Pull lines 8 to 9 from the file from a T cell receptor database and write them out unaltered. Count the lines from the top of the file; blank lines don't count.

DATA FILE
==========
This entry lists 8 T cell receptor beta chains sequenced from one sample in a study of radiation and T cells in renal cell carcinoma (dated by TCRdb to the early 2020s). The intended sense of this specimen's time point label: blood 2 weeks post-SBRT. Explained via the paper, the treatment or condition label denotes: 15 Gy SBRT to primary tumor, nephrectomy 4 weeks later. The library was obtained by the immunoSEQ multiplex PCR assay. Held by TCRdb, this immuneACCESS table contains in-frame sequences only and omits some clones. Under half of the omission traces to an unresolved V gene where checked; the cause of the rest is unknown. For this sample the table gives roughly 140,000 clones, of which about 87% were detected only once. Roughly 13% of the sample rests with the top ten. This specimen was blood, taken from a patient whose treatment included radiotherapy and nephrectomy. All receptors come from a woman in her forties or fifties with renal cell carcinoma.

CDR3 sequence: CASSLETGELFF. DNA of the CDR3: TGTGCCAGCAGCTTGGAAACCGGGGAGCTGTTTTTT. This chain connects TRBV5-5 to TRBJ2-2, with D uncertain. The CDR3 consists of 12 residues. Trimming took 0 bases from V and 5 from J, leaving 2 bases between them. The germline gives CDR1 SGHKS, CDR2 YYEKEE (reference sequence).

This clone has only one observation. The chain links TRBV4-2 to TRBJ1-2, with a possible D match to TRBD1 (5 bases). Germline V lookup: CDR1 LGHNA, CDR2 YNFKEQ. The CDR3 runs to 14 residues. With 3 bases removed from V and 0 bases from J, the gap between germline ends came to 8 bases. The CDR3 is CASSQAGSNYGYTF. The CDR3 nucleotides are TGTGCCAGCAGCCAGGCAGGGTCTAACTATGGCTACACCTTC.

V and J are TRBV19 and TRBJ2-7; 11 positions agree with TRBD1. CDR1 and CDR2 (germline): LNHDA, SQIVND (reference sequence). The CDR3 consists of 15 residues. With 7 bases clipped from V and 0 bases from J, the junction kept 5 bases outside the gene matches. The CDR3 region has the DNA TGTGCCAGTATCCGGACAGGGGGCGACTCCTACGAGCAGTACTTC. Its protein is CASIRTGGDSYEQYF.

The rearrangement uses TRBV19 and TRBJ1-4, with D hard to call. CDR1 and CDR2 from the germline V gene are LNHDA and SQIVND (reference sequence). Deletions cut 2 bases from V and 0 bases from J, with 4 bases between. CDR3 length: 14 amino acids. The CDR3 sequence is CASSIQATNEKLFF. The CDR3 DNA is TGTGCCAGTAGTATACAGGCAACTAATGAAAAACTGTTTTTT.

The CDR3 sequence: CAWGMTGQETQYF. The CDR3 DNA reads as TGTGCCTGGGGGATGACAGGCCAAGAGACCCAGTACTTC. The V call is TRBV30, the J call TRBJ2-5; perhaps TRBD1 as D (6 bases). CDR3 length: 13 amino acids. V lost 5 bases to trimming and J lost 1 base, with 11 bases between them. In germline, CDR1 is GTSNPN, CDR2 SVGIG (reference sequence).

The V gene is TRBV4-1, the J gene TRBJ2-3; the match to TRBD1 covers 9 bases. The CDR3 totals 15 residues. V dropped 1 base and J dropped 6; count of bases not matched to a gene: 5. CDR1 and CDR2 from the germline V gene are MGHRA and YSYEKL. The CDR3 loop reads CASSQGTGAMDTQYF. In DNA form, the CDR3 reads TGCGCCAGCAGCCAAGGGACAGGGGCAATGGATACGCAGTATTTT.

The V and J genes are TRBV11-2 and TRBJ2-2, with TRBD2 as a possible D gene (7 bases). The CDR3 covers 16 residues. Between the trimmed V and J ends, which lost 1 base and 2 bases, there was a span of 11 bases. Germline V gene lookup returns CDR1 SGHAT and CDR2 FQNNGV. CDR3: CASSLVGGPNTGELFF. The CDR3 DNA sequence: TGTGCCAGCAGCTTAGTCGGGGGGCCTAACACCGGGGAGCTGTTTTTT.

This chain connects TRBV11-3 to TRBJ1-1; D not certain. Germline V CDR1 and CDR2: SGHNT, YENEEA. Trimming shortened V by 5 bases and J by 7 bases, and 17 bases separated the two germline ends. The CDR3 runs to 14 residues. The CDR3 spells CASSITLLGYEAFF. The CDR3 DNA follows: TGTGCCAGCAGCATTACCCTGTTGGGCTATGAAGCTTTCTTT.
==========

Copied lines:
The V and J genes are TRBV11-2 and TRBJ2-2, with TRBD2 as a possible D gene (7 bases). The CDR3 covers 16 residues. Between the trimmed V and J ends, which lost 1 base and 2 bases, there was a span of 11 bases. Germline V gene lookup returns CDR1 SGHAT and CDR2 FQNNGV. CDR3: CASSLVGGPNTGELFF. The CDR3 DNA sequence: TGTGCCAGCAGCTTAGTCGGGGGGCCTAACACCGGGGAGCTGTTTTTT.

This chain connects TRBV11-3 to TRBJ1-1; D not certain. Germline V CDR1 and CDR2: SGHNT, YENEEA. Trimming shortened V by 5 bases and J by 7 bases, and 17 bases separated the two germline ends. The CDR3 runs to 14 residues. The CDR3 spells CASSITLLGYEAFF. The CDR3 DNA follows: TGTGCCAGCAGCATTACCCTGTTGGGCTATGAAGCTTTCTTT.